COMMENTS: Opening with breathtaking slow-motion shots of a dreamlike apocalypse set to a bombastic Wagner score, Melancholia begins with the promise of something literally earth-shattering. Its ambition and scope seem far-reaching and all-encompassing, much like Malick’s confused 2011 offering The Tree of Life. Shifting to close-quarters shaky cam as the focus moves to new bride Justine’s wedding party, Melancholia becomes an investigation of her debilitating depression and how most of her wealthy, bitter family is unsympathetic. The second half keeps the setting of an isolated mansion inn, but puts the spotlight on sister Claire, whose extreme anxiety is increased by the foreboding presence of the incoming planet.

As the promise of a visually and thematically grandiose event lingers over the film’s proceedings, von Trier endeavors to first fully establish his characters and their relationships. We spend a lot of time with these people, seeing their connections and lack thereof, slowly understanding their underlying flaws and neuroses. The looming threat of complete world destruction is barely acknowledged during the first half as the script is absorbed in Justine’s efforts to hide her disease and Claire’s concern for keeping up appearances. It’s meandering and slow-moving, but the strong lead performances from Dunst and Gainsbourg—along with a charismatic supporting turn from Sutherland—are engaging enough to keep things interesting until the apocalypse strikes.

Because we spend so much time with these characters beforehand, their plight at the end is felt all the more acutely. Seeing how these women lived—raised in wealth but suffering internally (all very Salinger-esque)—is such an intimate experience that it’s hard to not feel involved personally. The planet Melancholia itself is truly an awesome sight, eerie and intimidating, seeming to affect the actors internally and causing a few mouths to open in the audience.  Of course, the ear-shattering Wagner orchestration helps build the intensity.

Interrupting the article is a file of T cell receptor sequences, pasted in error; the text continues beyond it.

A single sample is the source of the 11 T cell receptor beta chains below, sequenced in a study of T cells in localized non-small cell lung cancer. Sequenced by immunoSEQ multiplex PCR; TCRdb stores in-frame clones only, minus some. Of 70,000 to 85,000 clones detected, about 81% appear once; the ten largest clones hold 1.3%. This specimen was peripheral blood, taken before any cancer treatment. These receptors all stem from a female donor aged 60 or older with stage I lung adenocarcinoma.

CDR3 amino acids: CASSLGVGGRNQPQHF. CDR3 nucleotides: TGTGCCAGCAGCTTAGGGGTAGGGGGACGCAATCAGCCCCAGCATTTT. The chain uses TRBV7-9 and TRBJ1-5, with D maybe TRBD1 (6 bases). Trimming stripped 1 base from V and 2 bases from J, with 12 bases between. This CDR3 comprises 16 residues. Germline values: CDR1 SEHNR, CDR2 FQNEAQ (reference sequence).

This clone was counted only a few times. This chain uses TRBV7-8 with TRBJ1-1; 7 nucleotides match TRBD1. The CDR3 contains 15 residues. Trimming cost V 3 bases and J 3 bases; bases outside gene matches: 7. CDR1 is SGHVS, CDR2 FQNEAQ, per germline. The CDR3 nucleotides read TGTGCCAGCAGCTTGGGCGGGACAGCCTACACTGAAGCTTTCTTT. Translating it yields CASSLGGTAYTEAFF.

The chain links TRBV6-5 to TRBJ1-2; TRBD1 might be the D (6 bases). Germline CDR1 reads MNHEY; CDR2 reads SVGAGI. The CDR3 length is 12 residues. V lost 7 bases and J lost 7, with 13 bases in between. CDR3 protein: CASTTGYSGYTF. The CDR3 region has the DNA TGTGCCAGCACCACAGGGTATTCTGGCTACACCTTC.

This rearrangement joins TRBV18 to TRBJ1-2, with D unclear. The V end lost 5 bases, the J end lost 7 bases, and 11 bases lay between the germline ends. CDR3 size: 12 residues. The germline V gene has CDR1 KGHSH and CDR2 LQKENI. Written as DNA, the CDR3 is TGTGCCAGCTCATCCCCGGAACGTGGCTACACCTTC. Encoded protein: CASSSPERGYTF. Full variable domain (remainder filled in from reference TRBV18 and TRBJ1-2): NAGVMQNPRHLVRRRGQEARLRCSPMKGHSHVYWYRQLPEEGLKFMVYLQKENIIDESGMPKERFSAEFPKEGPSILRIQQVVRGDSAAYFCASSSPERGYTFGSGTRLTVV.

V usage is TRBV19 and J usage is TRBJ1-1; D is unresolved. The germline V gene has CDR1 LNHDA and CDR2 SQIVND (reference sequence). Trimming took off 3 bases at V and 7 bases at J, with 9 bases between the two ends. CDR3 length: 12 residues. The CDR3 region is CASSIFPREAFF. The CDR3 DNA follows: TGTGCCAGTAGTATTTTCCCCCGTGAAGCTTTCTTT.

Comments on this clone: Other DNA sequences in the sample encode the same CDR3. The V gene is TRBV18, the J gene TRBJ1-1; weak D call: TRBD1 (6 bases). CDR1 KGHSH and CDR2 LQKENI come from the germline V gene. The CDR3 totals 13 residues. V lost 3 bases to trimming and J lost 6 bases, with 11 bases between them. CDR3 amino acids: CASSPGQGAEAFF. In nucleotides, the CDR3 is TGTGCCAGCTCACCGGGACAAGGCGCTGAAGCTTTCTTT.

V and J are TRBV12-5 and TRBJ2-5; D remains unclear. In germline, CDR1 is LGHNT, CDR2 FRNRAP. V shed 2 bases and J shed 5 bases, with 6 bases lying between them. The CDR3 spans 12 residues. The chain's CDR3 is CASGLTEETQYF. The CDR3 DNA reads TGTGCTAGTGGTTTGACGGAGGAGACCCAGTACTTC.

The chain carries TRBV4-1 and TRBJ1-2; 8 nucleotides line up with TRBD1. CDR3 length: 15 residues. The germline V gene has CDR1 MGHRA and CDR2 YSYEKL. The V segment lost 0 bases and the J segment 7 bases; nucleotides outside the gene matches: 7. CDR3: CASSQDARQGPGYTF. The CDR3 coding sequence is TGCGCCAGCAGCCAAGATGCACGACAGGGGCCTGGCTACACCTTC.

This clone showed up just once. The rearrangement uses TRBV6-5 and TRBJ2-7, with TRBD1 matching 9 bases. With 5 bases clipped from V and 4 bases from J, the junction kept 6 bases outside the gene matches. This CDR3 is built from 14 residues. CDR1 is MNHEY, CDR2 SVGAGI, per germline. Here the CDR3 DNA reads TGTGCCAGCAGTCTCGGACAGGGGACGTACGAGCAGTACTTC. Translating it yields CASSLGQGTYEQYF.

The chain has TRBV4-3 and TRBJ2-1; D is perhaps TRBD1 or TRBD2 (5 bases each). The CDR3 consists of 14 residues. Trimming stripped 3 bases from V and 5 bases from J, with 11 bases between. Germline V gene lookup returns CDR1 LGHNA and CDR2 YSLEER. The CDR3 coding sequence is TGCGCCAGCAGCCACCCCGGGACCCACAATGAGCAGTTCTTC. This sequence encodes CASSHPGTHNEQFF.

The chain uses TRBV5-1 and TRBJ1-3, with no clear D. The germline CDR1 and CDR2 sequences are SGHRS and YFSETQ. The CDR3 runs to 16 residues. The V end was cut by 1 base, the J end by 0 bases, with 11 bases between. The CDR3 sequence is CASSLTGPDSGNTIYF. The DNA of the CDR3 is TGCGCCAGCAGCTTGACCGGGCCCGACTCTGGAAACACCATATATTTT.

Weird movie fans will surely appreciate the gorgeous surrealistic imagery peppered throughout, but at its heart Melancholia is a serious examination of mental illness and family ties in the shadow of a cataclysmic event.

G. Smalley adds: Melancholia is an intensely metaphorical movie, but it is essentially a more conventional, dramatic reworking of the theme of clinical depression vonTrier explored in the weirder, more outrageous Antichrist.  The two movies contain common themes and a similar look (I was surprised to discover that they had different cinematographers), but they are so different in their approach that I’m not sure liking one will predict how you’ll react to the other.  In fact, I suspect that many of the people now singing the praises of Melancholia were the ones complaining the loudest at Antichrist and von Trier’s descent into “torture porn.”  Melancholia is strong throughout, but I found the opening the most astounding part.  It’s a six-minute super slow motion surrealistic montage that manages to enrapture while featuring characters and events about whom we know nothing yet.  It opens with a shot of a devastated-looking Kirsten Dunst with dead birds falling in the background, and includes what may be my favorite image of the year: Dunst trudging through a forest glade in her white wedding gown, dragging behind her a train of huge vines tied to her ankles and waist.  The slow motion photography is technically amazing; sometimes you believe you’re looking at a still photograph until you see a foot lift, and at other times it seems figures in the foreground and background are moving at different rates.  It’s thrilling (to me, at least) to see a director who once advocated stripping film down to its basics (the short-lived “Dogme 95” movement) now embracing the full operatic range of cinematic tools.

WHAT THE CRITICS SAY:

“In many ways this bizarre, nihilistic meditation is a dreary, redundant, pretentious bore… On the other hand, the magnificent, ethereal visuals/special effects are haunting, particularly the opening collage which compresses the entire story.”– Susan Granger, SSG Syndicate